Wednesday, 10 April 2013

Synchronous vs asynchronous MOOCs

Most MOOCs have start and a finish dates. All students have to take the course at the same time. Udacity however, has moved away from synchronous courses to allow students to progress at their own pace.

The difference between the two types of MOOCs can significantly impact the learning experience. Each has it’s own strengths:


  • “If you can do it whenever you want you can do it tomorrow. Then you end up not doing it.” As Peter Norvig puts it, the seminal Stanford AI class was conceived on purpose as a synchronous MOOC to avoid students’ tendency to procrastinate. Although the videos could be watched at any time during the week, the homework deadline helped push students forward.
  • With all students joining at the same time and working on the same weekly topics, forums tend to replicate more closely a classroom environment.
  • The narrow exam window makes policing the forums for ‘spoilers’ easier.
  • Other social activities such as live office hours and peer-grading are also made easier by having a coherent body of students.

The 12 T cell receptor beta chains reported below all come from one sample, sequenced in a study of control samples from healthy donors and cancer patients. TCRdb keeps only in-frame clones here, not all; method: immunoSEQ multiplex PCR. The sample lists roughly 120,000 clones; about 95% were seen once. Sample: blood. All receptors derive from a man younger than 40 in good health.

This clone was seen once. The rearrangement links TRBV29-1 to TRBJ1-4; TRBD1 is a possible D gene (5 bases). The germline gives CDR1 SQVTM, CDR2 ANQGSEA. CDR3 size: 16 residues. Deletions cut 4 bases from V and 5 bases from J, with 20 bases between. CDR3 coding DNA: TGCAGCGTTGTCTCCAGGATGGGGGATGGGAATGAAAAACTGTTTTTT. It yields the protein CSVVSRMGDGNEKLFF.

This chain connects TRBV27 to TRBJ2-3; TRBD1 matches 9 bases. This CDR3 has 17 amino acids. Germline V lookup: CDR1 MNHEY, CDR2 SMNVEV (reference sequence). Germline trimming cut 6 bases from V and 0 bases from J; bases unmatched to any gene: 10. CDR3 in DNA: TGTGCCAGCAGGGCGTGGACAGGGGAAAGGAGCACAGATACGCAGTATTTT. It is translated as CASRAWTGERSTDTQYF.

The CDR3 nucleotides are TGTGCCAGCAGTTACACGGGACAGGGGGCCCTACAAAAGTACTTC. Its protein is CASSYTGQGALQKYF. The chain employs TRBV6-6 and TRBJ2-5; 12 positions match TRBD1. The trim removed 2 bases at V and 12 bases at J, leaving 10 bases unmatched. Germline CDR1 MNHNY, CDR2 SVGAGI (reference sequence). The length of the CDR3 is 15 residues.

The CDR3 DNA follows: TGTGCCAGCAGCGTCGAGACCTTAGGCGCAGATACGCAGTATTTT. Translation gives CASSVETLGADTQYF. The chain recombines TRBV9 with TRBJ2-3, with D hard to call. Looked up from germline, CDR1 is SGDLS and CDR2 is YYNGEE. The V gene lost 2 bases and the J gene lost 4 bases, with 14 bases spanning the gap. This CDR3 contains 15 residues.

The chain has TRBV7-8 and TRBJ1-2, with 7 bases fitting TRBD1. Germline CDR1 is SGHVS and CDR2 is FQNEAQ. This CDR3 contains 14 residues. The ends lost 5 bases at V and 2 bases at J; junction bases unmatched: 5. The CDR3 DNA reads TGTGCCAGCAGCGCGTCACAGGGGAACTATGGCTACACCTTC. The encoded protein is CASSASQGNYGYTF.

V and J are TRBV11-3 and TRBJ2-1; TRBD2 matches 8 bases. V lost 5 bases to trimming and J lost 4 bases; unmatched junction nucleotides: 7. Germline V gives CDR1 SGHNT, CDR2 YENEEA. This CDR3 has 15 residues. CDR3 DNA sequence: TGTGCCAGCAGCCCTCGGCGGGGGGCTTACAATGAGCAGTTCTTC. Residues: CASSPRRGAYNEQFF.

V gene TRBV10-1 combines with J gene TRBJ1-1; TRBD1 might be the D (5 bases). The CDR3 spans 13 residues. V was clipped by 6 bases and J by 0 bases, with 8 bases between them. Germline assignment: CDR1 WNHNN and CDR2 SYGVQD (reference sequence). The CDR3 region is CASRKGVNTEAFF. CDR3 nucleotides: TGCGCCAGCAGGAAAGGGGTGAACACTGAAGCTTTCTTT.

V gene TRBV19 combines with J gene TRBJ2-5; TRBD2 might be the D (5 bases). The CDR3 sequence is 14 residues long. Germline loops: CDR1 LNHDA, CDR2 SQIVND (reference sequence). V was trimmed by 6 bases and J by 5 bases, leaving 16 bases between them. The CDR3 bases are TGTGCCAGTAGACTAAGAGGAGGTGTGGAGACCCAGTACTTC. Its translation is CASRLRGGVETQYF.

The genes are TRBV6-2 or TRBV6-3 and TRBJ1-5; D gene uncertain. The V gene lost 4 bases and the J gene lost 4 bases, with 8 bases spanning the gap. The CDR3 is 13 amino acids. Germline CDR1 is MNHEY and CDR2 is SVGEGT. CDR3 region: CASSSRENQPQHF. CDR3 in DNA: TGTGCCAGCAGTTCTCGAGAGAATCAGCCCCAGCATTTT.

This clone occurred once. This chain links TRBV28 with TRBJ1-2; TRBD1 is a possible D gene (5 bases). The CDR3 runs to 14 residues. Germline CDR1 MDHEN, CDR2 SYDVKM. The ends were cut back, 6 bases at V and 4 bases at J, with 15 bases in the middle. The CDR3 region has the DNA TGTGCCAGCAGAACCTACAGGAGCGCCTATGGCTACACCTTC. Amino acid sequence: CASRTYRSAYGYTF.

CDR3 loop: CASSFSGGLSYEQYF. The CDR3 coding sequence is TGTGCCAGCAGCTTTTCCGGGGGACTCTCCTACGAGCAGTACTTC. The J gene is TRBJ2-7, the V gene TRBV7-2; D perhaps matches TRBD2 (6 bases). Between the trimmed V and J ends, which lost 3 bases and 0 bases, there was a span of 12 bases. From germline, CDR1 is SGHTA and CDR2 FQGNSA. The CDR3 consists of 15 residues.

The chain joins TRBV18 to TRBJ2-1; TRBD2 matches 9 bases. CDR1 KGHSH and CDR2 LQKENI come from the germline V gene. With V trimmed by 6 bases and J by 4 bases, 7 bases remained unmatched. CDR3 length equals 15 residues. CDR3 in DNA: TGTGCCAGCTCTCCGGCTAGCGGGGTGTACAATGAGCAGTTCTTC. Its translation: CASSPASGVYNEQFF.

• There is a level of flexibility in the synchronous format .The material for some Coursera courses remains available after the course has officially ended to allow enrolled students access to the course material.


  • Students can join at any time after the start date and take as little or as much time as they need to complete the course. Asynchronous courses are therefore much more flexible.
  • Students wishing to do so can replicate the feeling of a cohort by organising chats and setting deadlines with like-minded peers.

In conclusion, if they manage to continuously attract a big number of students, asynchronous MOOCs can offer the best of both worlds for self-motivated students wishing to follow their own pace.
However, realistically, synchronous courses do a much better job creating a virtual classroom in which students can interact with each other and feel encouraged not to indefinitely postpone their homework.

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